In addition to my New York restaurant reviews, I’d like to share with you my thoughts on random Eastern European restaurants I visit during my various trips. These posts may not always have the depth of my traditional reviews, so I won’t provide any ratings. I’m also unlikely to write about a place if it’s not noteworthy in some capacity.
Boukhara (or Bukhara, in the English transliteration), one of the very few Uzbek restaurants west of the former Soviet Union, has 2 locations in Paris, in the 9th and 11th arrondissements. We visited the latter, a hole-in-the-wall a few minutes’ walk from Bastille.
Don’t come if you’re in a hurry. The day we visited, there was only one waiter and one cook, which caused considerable delays. The food, however, is well worth the wait.
The menu is fairly short and covers all the traditional dishes. Appetizers (salads, samsa, manti) and soups fetch around 7 €, while entrées such as plov, lagman or lamb chops cost about twice as much.
First came the chuchvara, small, juicy lamb dumplings in Turkestan creamy tomato sauce. Very good. You’ll soon notice that all the dishes follow similar plating layouts: blue plates (a rarity in restaurants), the main element with shredded herbs on top, a tomato and lettuce salad, and often a small side of plov.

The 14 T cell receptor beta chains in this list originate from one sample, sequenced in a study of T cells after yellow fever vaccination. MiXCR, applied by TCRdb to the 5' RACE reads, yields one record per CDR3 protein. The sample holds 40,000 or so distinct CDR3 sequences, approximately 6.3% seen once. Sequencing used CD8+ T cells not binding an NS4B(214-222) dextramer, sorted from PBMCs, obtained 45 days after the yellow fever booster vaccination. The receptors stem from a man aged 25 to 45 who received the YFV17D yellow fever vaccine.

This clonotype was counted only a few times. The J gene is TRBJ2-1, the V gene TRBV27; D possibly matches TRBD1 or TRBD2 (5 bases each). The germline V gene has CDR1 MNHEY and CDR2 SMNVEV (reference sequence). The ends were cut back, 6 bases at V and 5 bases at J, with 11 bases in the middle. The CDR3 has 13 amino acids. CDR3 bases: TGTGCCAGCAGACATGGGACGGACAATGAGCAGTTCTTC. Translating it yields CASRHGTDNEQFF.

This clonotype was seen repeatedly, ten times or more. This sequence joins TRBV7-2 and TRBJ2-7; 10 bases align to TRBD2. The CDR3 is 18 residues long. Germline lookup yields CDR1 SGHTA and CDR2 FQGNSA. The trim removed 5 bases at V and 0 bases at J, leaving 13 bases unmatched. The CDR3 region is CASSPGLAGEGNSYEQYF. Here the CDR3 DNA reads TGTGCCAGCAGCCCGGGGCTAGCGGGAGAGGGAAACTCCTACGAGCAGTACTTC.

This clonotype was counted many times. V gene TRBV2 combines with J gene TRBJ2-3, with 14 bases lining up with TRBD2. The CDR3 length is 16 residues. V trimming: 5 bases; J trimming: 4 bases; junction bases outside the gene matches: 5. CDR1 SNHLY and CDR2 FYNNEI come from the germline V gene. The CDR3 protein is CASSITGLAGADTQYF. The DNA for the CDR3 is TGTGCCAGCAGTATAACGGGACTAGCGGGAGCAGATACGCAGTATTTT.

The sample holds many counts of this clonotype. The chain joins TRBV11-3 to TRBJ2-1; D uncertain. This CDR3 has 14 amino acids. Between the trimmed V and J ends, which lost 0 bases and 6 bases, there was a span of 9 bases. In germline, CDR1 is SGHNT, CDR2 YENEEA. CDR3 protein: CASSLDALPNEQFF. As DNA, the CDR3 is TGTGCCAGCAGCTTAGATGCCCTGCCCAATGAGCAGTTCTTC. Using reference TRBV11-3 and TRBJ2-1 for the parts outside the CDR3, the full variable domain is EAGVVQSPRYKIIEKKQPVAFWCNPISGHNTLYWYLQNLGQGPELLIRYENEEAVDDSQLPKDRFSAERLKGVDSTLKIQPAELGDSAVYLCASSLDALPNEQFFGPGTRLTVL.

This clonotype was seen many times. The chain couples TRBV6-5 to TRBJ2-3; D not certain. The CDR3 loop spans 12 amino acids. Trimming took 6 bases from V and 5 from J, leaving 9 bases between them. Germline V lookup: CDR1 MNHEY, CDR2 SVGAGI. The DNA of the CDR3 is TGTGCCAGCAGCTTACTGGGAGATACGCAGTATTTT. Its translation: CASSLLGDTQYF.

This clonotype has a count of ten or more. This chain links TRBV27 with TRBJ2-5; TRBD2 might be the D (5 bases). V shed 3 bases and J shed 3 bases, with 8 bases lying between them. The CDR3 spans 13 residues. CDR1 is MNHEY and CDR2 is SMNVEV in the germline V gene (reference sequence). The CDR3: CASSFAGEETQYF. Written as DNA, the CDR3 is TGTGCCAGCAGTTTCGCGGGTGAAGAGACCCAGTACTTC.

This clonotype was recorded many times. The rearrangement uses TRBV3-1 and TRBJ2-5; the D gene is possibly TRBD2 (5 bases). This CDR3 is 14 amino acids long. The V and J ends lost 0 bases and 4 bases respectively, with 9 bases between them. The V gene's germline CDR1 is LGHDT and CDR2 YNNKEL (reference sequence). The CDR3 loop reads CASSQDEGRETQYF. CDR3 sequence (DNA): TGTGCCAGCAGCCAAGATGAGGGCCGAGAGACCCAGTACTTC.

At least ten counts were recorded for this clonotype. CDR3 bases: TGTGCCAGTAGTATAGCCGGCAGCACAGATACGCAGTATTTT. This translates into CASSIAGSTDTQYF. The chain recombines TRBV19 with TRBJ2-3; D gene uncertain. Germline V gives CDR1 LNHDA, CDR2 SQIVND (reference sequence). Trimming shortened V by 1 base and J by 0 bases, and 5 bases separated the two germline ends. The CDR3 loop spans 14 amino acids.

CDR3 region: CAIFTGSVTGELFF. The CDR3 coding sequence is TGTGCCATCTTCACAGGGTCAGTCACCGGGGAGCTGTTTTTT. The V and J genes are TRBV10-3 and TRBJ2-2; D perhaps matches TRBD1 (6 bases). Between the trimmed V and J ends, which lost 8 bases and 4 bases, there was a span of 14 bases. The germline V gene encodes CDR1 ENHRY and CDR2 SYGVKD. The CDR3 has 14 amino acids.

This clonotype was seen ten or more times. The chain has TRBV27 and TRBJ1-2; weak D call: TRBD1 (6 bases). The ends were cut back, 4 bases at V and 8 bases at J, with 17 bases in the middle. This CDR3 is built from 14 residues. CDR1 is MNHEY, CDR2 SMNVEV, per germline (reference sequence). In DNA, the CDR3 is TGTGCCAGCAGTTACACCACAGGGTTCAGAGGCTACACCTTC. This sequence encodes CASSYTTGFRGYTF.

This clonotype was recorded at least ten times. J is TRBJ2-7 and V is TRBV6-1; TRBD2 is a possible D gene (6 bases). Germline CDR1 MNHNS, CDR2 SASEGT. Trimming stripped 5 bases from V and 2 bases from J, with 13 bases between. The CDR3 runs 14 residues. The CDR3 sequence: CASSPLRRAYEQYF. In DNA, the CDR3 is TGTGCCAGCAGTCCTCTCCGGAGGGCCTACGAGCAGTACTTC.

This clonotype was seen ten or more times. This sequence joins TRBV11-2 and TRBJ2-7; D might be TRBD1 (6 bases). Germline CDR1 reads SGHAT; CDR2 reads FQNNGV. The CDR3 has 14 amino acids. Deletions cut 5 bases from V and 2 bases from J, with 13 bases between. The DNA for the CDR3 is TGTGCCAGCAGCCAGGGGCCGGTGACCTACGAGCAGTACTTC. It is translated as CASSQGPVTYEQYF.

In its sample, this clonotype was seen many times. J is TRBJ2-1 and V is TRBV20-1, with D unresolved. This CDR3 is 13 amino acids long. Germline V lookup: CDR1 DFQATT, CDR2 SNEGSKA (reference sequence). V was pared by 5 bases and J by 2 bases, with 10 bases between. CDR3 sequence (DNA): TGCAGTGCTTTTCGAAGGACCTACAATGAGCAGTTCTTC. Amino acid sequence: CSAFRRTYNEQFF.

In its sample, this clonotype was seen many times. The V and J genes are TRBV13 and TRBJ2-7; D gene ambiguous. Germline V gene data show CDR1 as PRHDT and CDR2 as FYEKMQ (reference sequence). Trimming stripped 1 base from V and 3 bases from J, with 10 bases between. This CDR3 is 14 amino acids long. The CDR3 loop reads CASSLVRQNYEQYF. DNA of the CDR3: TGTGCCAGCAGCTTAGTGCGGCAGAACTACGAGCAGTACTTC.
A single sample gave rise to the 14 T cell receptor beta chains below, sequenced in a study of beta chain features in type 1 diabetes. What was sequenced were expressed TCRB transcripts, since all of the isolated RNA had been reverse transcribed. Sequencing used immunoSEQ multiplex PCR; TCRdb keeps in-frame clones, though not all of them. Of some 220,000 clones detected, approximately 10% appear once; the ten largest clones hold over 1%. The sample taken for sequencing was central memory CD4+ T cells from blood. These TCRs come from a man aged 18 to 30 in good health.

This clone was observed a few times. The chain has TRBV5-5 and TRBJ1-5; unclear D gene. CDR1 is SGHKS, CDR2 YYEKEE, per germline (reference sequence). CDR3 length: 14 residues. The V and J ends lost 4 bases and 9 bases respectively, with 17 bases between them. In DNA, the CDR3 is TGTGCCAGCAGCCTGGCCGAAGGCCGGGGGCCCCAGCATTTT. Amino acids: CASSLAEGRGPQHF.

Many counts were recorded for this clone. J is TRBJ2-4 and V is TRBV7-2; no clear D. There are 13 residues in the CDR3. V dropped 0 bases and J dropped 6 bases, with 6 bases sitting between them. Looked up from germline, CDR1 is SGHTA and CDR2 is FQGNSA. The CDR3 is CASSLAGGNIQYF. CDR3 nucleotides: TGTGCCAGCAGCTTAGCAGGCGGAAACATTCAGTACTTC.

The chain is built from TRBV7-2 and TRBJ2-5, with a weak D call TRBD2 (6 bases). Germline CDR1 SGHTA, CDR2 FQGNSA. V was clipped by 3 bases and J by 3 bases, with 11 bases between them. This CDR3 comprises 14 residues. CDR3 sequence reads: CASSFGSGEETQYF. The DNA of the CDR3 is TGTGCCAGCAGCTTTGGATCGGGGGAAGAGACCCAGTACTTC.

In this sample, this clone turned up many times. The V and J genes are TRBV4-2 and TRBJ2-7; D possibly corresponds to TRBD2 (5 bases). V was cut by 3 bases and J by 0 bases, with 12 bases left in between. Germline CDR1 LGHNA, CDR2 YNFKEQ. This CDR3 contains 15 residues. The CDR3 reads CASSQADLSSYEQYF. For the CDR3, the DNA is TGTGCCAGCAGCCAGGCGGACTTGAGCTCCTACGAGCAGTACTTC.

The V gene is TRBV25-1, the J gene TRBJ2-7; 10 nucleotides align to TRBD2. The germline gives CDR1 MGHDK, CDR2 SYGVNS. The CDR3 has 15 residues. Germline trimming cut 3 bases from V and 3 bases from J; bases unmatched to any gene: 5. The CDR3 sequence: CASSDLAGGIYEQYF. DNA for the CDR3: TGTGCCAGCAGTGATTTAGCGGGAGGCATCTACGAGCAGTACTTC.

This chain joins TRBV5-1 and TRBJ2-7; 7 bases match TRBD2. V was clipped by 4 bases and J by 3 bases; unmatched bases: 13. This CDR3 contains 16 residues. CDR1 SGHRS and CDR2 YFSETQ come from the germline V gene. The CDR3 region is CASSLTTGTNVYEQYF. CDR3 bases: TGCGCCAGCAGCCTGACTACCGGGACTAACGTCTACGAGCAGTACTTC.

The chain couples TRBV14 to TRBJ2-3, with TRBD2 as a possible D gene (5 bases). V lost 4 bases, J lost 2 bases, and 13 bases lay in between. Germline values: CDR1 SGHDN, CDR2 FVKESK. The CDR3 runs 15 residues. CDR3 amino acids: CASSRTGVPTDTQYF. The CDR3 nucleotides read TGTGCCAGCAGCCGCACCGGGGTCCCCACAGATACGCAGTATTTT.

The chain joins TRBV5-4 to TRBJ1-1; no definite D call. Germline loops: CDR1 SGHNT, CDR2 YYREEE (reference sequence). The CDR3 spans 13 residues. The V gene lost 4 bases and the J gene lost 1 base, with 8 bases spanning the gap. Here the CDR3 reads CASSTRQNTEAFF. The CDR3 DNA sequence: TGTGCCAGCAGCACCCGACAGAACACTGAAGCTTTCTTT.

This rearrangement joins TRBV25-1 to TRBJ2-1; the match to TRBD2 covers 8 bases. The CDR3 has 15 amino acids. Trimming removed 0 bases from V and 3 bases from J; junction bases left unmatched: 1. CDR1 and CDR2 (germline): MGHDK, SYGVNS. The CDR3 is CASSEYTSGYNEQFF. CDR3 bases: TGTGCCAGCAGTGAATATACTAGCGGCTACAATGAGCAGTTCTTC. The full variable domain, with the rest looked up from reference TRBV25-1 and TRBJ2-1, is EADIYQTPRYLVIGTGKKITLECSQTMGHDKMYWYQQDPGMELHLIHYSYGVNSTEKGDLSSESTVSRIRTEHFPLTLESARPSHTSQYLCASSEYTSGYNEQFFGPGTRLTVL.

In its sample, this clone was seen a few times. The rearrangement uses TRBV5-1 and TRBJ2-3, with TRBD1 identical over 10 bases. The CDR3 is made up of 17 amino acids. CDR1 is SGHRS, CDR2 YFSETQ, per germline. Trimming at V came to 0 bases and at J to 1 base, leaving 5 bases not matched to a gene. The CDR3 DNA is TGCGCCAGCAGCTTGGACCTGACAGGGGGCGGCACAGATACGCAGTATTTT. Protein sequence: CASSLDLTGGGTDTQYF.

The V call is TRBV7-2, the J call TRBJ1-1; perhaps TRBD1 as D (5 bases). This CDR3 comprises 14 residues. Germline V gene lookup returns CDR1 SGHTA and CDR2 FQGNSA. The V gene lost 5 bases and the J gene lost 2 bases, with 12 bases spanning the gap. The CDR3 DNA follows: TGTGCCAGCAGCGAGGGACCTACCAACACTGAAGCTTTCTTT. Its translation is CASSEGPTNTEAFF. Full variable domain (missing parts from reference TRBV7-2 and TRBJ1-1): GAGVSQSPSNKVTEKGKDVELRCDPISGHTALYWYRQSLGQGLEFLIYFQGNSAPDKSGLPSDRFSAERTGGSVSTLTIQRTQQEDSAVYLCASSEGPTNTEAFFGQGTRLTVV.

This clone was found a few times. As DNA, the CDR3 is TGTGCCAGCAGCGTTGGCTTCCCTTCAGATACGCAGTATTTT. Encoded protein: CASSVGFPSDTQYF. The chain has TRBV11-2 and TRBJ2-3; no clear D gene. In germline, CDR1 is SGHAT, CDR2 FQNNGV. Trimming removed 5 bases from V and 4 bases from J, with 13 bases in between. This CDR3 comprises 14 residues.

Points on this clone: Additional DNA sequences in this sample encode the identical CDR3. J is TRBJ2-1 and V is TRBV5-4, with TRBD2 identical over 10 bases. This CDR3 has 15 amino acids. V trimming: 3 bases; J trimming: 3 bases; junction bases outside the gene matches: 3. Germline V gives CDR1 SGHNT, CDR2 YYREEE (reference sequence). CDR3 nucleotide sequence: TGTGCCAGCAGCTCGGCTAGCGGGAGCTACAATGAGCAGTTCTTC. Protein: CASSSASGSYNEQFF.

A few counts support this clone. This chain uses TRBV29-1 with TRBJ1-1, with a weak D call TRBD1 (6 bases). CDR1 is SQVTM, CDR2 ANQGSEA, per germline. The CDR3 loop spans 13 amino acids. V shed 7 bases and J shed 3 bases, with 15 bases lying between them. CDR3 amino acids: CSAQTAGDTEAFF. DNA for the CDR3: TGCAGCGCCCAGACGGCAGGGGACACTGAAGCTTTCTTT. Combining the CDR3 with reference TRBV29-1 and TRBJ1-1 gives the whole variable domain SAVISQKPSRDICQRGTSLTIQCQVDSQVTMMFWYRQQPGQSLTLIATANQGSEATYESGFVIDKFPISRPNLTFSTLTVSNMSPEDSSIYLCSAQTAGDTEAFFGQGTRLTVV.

The manti contained a similar mixture in a larger format. Again, the juicy and tender filling made the dish a success.
The hanoum, a dish I had never heard of, was described as steamed Uzbek lasagna with lamb and potatoes, topped with the same Turkestan sauce. It was pretty rustic but it didn’t disappoint. If anybody has a recipe for it, I’m interested.
Of course, we had to try the plov, with its satisfyingly greasy rice, and pieces of lamb. Good, certainly, but not the best one I’ve ever had (that would be in Moscow, but then, I haven’t been to Uzbekistan… yet).
You can wash down your food with Georgian red wine (decent) and vodka, some of it house-infused with watermelon. Sadly for an Uzbek restaurant, the tea options were simply tea bags.
If you want to discover Uzbek cuisine (and if you like lamb!), I’d definitely recommend a visit to Boukhara. The classic dishes, though simple, are all solidly executed.